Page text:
Korea

What Does Kim Jong-un Want? U.S. Fears Answer Is ‘Give a Little, Gain a Lot’

As North Korea’s reclusive ruler, Kim Jong-un, prepares for a landmark meeting with President Trump, he has seized the diplomatic high ground, making conciliatory gestures on nuclear testing and American troops that have buoyed hopes in South Korea and won praise from Mr. Trump himself, who called it “big progress.”

But Mr. Kim’s audacious moves are unsettling officials in the United States, Japan and China. Some suspect he is posturing in advance of the summit meeting, as well as a separate meeting this coming week with South Korea’s president, and has no real intention of acceding to demands that he relinquish his nuclear weapons.

They worry that his gestures could put Mr. Trump on the defensive in the difficult negotiations to come, by offering symbolically potent but substantively modest concessions in place of genuine disarmament — what one senior American official labeled a “freeze trap.”

The sudden offer of olive branches, from a leader who only four months ago warned the United States that he was ready to launch missiles from a nuclear button on his desk, is sharpening a question that has long bedeviled North Korea watchers: What does Mr. Kim want?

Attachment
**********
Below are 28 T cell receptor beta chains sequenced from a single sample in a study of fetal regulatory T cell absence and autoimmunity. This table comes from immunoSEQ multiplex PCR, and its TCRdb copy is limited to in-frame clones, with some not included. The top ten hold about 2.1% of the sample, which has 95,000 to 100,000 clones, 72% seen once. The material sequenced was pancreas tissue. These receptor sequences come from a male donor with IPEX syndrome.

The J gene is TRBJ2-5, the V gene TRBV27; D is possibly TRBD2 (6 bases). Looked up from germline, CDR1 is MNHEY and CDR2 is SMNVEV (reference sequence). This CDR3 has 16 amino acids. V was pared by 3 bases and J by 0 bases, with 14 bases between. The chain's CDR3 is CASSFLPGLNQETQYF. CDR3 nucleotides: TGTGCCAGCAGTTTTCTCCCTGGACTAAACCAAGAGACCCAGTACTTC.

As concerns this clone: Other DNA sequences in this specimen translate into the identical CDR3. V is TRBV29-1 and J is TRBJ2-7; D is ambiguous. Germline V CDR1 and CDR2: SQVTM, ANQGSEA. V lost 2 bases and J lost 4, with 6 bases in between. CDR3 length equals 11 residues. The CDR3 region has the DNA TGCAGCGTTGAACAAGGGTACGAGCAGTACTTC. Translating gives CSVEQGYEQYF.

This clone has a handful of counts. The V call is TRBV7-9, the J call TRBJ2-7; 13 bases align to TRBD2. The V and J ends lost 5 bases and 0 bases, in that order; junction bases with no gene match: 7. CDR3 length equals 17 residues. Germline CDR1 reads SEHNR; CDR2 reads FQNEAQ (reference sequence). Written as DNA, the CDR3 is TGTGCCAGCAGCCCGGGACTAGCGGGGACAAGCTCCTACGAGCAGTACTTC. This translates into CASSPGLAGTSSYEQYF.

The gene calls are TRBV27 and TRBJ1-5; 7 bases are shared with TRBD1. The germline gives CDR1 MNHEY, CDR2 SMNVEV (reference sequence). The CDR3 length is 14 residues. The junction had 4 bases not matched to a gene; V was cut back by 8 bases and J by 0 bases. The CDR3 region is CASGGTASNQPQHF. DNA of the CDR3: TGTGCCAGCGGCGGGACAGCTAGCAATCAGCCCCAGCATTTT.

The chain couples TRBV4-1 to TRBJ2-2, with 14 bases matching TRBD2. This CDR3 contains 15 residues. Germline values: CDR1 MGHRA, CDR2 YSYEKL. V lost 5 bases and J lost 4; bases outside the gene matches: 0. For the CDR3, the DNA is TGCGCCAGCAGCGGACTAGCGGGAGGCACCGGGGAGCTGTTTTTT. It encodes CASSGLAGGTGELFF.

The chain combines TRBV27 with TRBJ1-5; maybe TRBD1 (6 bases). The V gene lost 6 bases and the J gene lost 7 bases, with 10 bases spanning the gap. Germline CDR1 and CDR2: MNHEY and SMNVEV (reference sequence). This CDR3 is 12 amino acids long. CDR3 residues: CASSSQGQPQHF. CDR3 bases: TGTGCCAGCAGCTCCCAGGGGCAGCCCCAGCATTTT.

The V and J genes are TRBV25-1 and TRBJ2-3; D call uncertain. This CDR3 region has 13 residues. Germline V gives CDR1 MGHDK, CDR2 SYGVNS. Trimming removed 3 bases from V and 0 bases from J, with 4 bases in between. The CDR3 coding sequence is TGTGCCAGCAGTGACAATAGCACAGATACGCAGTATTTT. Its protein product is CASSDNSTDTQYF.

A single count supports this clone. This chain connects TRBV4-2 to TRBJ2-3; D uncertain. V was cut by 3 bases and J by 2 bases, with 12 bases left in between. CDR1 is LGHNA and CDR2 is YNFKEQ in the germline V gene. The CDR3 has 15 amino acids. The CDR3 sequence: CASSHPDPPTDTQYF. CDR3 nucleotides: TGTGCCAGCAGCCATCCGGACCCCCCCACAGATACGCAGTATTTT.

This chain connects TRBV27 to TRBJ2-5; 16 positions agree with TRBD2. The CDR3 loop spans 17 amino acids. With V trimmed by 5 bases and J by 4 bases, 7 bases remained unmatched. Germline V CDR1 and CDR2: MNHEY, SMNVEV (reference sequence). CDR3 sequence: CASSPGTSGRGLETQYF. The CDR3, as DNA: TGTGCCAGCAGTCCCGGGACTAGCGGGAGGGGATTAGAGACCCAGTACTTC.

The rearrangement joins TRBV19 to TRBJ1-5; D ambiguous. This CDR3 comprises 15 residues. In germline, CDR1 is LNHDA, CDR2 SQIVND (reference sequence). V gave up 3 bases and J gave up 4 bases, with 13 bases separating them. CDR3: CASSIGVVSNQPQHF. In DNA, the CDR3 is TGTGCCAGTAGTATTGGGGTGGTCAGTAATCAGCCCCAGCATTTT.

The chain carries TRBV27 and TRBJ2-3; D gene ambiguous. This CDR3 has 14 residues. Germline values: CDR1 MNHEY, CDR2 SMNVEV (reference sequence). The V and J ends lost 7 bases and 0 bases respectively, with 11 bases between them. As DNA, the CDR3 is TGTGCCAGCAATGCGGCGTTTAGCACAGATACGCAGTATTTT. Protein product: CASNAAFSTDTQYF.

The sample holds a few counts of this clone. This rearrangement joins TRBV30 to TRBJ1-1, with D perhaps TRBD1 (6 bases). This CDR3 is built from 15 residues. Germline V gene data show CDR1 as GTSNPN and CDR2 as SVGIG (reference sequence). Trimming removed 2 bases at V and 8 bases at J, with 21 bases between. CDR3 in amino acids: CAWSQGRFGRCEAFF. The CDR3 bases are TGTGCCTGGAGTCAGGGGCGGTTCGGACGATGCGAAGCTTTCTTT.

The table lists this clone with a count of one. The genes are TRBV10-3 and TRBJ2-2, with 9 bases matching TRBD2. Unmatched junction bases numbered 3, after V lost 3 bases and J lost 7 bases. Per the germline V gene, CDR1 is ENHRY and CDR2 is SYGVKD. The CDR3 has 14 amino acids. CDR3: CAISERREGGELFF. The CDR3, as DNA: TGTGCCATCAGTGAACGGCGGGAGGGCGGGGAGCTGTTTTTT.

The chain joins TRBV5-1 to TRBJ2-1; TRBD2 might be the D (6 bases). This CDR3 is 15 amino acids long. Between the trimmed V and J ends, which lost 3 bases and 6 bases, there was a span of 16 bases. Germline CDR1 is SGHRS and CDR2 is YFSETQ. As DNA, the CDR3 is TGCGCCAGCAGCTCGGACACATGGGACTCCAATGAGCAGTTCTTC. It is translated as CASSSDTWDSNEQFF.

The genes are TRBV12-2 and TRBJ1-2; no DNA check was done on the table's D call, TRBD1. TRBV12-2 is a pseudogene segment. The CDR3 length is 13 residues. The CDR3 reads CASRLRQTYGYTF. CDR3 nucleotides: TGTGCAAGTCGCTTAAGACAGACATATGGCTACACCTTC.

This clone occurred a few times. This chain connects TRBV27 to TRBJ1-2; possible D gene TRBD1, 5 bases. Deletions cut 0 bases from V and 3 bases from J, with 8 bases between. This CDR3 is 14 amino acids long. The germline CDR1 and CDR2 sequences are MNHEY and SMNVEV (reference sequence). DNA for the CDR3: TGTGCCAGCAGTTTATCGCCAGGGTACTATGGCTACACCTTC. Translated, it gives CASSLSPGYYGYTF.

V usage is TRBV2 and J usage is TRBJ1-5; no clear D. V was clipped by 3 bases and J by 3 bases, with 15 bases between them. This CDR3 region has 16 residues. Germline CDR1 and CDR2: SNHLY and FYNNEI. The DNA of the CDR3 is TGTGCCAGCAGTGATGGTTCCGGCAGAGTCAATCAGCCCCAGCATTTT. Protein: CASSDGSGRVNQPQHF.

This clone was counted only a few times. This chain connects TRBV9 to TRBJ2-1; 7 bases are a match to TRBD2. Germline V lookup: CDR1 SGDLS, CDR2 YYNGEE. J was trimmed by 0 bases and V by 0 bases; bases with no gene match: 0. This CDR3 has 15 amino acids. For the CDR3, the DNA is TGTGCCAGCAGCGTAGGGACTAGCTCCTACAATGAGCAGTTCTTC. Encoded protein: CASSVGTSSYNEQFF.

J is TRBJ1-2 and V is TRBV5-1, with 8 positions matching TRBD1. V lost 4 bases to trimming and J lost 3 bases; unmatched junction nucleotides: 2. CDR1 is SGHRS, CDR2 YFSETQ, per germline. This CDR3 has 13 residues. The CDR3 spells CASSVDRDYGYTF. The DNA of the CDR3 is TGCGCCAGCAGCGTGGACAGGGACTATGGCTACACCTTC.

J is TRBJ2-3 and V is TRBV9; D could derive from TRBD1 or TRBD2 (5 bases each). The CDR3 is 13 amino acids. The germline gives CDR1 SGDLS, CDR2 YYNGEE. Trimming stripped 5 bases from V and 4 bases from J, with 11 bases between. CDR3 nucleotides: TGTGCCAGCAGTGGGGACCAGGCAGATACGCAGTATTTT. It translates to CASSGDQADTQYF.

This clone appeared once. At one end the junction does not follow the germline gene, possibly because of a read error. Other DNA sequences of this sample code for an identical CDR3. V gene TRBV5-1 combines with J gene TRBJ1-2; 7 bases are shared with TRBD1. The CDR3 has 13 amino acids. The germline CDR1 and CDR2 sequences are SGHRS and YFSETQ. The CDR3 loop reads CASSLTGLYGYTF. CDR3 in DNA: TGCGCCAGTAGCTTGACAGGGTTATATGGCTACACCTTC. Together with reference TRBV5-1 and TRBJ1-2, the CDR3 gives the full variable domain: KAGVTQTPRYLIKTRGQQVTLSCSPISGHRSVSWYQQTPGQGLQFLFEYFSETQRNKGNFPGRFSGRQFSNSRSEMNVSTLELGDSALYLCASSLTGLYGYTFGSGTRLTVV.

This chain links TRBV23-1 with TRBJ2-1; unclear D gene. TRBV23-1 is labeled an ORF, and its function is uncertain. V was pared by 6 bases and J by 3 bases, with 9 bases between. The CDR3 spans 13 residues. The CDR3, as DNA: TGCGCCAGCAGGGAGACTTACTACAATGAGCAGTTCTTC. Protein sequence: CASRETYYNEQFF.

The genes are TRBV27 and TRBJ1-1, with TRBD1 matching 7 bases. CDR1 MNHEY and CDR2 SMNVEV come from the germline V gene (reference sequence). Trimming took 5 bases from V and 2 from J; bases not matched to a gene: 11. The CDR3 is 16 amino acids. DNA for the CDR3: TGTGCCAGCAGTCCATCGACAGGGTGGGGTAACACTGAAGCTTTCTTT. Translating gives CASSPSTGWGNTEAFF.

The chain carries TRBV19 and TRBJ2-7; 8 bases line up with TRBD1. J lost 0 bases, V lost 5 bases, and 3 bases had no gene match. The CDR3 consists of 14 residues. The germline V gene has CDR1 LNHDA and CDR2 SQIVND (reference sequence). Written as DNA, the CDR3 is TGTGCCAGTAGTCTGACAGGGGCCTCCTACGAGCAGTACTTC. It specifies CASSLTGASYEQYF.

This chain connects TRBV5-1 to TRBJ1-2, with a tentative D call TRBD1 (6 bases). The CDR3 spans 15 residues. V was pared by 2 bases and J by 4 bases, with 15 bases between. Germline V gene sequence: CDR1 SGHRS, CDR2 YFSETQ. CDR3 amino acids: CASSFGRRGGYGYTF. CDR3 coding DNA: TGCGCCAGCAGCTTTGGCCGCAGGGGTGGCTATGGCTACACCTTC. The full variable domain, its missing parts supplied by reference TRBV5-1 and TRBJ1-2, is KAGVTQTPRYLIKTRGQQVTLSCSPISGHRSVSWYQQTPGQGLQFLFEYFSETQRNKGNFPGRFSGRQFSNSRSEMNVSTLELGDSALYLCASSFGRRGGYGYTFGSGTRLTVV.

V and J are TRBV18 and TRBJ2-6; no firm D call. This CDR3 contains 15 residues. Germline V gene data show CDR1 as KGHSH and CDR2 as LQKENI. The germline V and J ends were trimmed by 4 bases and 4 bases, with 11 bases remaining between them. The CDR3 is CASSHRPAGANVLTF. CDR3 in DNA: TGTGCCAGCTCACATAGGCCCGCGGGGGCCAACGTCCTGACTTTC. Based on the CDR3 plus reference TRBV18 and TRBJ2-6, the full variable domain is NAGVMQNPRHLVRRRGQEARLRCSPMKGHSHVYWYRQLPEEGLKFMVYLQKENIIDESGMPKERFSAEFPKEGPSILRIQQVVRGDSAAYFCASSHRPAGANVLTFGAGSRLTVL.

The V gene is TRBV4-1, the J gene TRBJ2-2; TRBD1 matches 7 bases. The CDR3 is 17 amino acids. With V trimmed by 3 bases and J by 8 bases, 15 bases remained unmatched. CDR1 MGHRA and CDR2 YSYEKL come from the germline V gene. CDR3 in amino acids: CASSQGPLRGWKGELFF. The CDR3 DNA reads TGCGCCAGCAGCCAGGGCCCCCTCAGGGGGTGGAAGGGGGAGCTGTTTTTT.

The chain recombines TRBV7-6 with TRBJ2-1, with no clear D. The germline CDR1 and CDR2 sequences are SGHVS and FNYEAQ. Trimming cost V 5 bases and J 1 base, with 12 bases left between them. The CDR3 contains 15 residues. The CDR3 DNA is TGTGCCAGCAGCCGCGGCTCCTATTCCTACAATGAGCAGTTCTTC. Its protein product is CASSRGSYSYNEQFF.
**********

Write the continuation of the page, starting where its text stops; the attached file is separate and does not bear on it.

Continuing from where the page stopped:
In Washington, most officials and experts believe that the North Korean leader is determined to cement his country’s status as a nuclear state while escaping the chokehold of economic sanctions. His concessions on nuclear testing and the presence of American troops in South Korea, they said, are calculated to prod the United States into easing such penalties, even before the North dismantles its arsenal.

Mr. Trump has vowed not to do that. But aides say he is beguiled by the prospect of making history on the Korean Peninsula. He has yet to impose any preconditions on his meeting with Mr. Kim, not even the release of three Americans who are being held in North Korea, though officials say the United States is working hard to get them out.

This past week, he endorsed Mr. Kim’s effort to reach a peace accord with South Korea’s president, Moon Jae-in, which would formally end the 68-year military conflict in Korea. Inside the White House, some worry that Mr. Kim will use promises of peace to peel South Korea away from the United States and blunt efforts to force him to give up his nuclear weapons.

Read more at The New York Times

About the author

Choe Sang-Hun and Mark Landler